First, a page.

Locks for LettucesPrint
By Sam Kean
The grisly belief that a person’s hair continues to grow after death is an urban legend, but studies at Mississippi State University are proving that hair clippings still have a little life in them.
In a series of experiments, plant and food scientists added three to 10 ounces of human hair to potted plants. Hair breaks down in soil like any organic matter and releases all dozen or so of the nutrients plants need, especially nitrogen. Nitrogen is often the limiting factor in plant growth—Venus flytraps and pitcher plants swallow flies for their nitrogen—so finding a cheap alternative source would be a boon.
The Mississippi team tested feverfew, lettuce, wormwood, and yellow poppies to give them a range of plant species. Over the short term the plants did better with
hair than without hair, though not as well as plants with commercial fertilizer. That’s because hair takes weeks to break down, whereas roots can absorb fertilizer instantly. So while hair cannot replace fertilizer for fast-growing plants, it could be an ideal supplement for established plants since it works steadily for two or three years.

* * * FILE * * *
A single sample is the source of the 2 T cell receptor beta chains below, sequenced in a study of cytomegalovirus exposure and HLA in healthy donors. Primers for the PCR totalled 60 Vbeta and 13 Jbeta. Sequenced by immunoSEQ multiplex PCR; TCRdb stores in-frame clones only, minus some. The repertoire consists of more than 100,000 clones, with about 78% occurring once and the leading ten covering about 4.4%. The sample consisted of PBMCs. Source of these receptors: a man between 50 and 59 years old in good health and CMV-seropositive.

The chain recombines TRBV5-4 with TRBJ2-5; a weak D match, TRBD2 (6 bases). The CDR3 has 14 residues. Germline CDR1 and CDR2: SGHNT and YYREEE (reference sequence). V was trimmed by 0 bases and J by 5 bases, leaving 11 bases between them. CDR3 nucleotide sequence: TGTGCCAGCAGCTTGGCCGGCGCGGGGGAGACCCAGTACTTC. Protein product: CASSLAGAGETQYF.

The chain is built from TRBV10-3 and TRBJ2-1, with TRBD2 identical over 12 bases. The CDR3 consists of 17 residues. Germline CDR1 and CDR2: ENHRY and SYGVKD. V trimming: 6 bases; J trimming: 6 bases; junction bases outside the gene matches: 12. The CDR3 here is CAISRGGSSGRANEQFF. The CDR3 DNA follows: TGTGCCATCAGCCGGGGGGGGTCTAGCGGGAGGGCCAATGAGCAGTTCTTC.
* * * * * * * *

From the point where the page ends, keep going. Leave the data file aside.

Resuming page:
The hair tested as fertilizer was imported from India and China because, scientists said, people there expose their hair to fewer chemical hygiene products. Because hair itself is indigestible (that’s not an urban legend) and absorbs pollutants like heavy metals, it remains to be seen if hair is a suitable supplement for food, or whether clippings, beard shavings, and other trimmings are best for bushes, flowers, and decorative vegetation.
Sam Kean is the author of two books on science history, The Disappearing Spoon and The Violinist’s Thumb.
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